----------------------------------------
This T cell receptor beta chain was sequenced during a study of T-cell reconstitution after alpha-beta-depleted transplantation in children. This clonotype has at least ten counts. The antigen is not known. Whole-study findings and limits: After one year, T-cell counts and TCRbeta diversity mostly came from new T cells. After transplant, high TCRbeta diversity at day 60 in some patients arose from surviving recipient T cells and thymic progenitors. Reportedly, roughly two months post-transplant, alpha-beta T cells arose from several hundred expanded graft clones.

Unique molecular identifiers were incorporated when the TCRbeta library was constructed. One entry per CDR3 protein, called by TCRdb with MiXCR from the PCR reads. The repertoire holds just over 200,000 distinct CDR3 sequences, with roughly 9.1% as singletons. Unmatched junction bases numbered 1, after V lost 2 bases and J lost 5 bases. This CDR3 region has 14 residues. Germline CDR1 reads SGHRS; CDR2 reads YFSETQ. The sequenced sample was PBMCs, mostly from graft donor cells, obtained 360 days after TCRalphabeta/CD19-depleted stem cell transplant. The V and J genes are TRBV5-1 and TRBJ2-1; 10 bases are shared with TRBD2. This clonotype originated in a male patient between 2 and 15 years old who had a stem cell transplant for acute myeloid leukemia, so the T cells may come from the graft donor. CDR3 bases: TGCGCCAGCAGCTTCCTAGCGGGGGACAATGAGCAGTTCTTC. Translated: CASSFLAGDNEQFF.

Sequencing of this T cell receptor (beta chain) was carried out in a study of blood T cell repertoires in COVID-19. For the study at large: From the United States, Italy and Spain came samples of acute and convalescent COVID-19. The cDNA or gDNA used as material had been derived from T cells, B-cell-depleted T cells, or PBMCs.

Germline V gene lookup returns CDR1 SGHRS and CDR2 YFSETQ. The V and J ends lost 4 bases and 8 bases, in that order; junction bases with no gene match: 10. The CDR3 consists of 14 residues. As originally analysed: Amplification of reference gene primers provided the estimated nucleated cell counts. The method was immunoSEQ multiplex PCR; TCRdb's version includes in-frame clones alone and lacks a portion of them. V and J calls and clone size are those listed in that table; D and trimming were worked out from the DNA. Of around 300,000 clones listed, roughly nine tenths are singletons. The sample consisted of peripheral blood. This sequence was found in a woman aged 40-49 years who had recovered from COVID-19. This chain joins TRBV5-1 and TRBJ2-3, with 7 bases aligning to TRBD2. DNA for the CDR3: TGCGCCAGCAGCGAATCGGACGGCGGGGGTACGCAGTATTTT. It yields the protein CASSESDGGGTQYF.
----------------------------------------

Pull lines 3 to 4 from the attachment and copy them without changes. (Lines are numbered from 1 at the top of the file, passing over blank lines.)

Sequencing of this T cell receptor (beta chain) was carried out in a study of blood T cell repertoires in COVID-19. For the study at large: From the United States, Italy and Spain came samples of acute and convalescent COVID-19. The cDNA or gDNA used as material had been derived from T cells, B-cell-depleted T cells, or PBMCs.

Germline V gene lookup returns CDR1 SGHRS and CDR2 YFSETQ. The V and J ends lost 4 bases and 8 bases, in that order; junction bases with no gene match: 10. The CDR3 consists of 14 residues. As originally analysed: Amplification of reference gene primers provided the estimated nucleated cell counts. The method was immunoSEQ multiplex PCR; TCRdb's version includes in-frame clones alone and lacks a portion of them. V and J calls and clone size are those listed in that table; D and trimming were worked out from the DNA. Of around 300,000 clones listed, roughly nine tenths are singletons. The sample consisted of peripheral blood. This sequence was found in a woman aged 40-49 years who had recovered from COVID-19. This chain joins TRBV5-1 and TRBJ2-3, with 7 bases aligning to TRBD2. DNA for the CDR3: TGCGCCAGCAGCGAATCGGACGGCGGGGGTACGCAGTATTTT. It yields the protein CASSESDGGGTQYF.